Irremovability of Judges
Irremovability of Judges
in the capitalist countries, one of the principles of judicial procedure, according to which a judge may be removed from office only upon reaching a maximum age, because of physical incapacity, by a court judgment, or at his own request. The principle of irremovability of judges became established during the period of absolutism, for example, in Spain and France in the process of strengthening royal power in the early 15th century. Later, state offices, including judicial offices, were sold by the king. The Great French Revolution abolished the principle of inheriting judicial offices in France and proclaimed the principle of the election of judges while preserving the irremovability of judges. Subsequently, the practice of appointing judges was restored.
To ensure the operation of courts in the direction desired by the ruling class, judges are appointed for life, or a maximum term of office (very long) is established. In Great Britain, for example, only Parliament may raise the question of removing judges, and the maximum age for members of the county courts is set at 72. In the USA, federal court judges are appointed for life by the president with the consent of the Senate. There is no maximum age for remaining in office, so that the only way to remove judges from office is by a special procedure carried out by Congress called impeachment (a judicial examination by Congress in instances of flagrant crimes committed by high government officials).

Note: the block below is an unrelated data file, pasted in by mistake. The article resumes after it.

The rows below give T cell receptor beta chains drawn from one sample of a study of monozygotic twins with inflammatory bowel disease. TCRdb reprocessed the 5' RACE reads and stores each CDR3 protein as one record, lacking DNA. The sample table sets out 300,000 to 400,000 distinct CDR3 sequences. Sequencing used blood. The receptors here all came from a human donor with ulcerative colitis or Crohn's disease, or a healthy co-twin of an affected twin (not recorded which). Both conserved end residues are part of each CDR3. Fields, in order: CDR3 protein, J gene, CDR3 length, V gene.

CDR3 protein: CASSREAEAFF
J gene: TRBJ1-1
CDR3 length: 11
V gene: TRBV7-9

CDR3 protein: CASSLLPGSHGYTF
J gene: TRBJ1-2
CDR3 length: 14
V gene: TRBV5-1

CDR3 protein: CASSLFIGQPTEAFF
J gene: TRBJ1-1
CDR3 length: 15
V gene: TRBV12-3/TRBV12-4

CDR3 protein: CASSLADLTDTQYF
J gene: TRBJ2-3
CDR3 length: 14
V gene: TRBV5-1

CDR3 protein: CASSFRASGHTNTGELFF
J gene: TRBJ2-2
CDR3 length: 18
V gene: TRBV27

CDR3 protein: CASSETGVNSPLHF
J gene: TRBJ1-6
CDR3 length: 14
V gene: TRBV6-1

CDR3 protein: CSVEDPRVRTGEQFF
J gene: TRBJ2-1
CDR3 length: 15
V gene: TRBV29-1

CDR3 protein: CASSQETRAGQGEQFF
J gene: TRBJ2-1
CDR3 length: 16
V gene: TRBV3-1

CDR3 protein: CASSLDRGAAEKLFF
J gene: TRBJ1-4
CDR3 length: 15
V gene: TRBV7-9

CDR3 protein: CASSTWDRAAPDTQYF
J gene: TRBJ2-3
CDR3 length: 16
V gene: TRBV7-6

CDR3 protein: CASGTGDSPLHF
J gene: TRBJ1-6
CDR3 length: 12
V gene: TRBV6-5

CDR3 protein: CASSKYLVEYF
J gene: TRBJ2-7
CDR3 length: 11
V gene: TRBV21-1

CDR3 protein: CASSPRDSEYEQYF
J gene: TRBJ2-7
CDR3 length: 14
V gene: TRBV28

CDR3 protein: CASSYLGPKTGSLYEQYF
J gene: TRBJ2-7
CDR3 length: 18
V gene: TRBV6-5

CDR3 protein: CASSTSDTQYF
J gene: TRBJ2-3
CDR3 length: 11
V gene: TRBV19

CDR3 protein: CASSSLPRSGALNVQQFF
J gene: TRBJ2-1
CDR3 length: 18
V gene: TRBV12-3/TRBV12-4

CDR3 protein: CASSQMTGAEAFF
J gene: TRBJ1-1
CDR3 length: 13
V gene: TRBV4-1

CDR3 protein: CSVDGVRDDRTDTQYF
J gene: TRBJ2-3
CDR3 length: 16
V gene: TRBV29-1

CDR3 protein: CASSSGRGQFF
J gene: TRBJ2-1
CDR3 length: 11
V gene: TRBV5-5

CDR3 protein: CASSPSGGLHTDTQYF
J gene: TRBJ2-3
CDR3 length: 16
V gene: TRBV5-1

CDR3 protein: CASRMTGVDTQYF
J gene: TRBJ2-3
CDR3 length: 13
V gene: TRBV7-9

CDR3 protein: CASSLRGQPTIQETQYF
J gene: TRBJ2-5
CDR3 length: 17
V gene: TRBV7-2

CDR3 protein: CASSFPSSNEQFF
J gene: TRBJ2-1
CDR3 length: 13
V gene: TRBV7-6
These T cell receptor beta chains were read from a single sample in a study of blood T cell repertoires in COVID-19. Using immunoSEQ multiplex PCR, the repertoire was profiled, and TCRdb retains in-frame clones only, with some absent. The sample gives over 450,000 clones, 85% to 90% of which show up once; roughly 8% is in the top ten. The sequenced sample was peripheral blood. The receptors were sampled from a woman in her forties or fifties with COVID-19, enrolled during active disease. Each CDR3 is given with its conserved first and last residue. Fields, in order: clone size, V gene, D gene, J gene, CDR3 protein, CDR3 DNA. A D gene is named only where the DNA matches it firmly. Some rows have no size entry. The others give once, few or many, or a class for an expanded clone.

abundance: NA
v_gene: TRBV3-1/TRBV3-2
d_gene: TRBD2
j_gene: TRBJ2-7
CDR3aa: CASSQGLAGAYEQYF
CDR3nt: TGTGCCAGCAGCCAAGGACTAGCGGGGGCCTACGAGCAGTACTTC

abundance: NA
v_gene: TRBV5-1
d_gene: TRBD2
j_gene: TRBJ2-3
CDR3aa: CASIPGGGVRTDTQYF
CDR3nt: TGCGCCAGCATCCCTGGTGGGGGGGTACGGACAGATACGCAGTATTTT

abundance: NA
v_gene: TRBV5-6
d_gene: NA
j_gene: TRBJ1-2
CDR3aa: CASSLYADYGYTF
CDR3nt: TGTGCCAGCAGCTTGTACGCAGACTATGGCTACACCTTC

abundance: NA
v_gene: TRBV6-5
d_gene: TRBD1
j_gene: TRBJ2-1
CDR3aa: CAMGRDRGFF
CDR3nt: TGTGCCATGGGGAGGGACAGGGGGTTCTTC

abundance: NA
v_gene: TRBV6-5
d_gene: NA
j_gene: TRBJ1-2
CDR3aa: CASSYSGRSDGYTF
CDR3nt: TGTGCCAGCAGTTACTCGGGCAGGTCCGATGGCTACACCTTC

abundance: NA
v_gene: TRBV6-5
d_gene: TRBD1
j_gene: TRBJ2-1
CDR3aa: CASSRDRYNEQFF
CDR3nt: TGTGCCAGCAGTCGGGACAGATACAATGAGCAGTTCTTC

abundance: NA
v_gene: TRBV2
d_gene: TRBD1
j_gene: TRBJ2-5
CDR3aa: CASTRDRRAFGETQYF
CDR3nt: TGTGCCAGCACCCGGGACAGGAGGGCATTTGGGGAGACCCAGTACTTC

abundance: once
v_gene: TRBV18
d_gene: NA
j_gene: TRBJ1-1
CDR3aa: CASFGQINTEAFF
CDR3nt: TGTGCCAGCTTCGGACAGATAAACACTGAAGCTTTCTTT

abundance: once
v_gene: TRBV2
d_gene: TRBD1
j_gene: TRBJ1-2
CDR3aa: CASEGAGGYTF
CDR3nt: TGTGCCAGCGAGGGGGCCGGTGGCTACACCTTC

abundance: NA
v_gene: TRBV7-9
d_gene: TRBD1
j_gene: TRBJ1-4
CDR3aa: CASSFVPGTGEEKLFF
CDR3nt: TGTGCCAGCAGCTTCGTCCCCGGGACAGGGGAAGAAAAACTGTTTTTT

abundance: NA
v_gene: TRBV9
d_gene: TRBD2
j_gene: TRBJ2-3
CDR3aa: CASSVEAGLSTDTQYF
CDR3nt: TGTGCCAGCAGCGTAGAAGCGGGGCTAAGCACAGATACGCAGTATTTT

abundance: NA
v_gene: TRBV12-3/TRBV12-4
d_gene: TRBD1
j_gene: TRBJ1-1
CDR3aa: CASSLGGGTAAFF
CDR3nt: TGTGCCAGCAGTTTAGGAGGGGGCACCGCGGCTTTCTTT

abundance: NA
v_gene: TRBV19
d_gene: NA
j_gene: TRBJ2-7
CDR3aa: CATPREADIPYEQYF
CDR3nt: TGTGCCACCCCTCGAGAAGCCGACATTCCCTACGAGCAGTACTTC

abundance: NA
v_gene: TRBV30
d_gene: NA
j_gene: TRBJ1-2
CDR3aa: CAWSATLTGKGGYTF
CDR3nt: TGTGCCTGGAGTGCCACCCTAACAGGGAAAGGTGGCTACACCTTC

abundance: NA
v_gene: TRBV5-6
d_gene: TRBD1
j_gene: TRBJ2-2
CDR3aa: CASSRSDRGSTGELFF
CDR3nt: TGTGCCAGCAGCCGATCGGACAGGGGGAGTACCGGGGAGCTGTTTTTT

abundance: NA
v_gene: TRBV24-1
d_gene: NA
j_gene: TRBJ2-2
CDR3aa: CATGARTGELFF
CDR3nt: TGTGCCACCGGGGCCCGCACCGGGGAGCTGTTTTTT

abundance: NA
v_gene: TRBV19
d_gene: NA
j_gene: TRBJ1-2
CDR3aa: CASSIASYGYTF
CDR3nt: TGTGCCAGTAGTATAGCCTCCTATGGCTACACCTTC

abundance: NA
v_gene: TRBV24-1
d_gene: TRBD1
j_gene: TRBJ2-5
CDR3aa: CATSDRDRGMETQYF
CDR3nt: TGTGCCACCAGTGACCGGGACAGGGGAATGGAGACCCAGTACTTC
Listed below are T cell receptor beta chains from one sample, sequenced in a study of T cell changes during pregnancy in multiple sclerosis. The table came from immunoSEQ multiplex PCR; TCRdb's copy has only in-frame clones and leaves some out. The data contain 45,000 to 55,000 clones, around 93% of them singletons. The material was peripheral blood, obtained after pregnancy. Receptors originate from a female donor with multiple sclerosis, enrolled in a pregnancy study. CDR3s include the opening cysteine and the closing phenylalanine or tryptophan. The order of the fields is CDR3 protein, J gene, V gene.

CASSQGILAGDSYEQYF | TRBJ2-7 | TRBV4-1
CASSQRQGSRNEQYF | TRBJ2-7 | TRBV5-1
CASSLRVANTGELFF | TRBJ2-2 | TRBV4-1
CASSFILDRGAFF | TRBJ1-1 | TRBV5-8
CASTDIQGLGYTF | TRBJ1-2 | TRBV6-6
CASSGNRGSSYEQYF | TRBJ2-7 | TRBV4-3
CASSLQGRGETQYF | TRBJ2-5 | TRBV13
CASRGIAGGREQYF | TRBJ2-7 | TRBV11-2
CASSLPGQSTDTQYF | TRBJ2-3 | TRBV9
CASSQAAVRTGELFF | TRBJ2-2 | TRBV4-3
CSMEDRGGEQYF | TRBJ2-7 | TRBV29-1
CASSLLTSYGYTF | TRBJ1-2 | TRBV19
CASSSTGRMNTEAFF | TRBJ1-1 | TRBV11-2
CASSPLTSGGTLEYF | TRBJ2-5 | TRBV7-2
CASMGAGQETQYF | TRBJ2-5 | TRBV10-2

In France, with the exception of the personnel of commercial courts, all judges are appointed by the president upon the recommendation of the Supreme Council of the Magistracy. The maximum age for performing judicial functions is 65 (70 in the court of appeals). In Belgium, Denmark, the Netherlands, Norway, and Sweden, judges are appointed by the monarch for life. Judges in Japan may not be removed from office without a public hearing by the impeachment procedure.
Bourgeois ideologists assert that the irremovability of judges ensures their independence in deciding court cases. In actuality, the irremovability of judges, combined with the principle of appointing judges, attests to the nondemocratic nature of the bourgeois court. Having first introduced the principle of irremovability of judges in its struggle against feudalism, the bourgeoisie has used it to keep representatives of its class in judicial offices.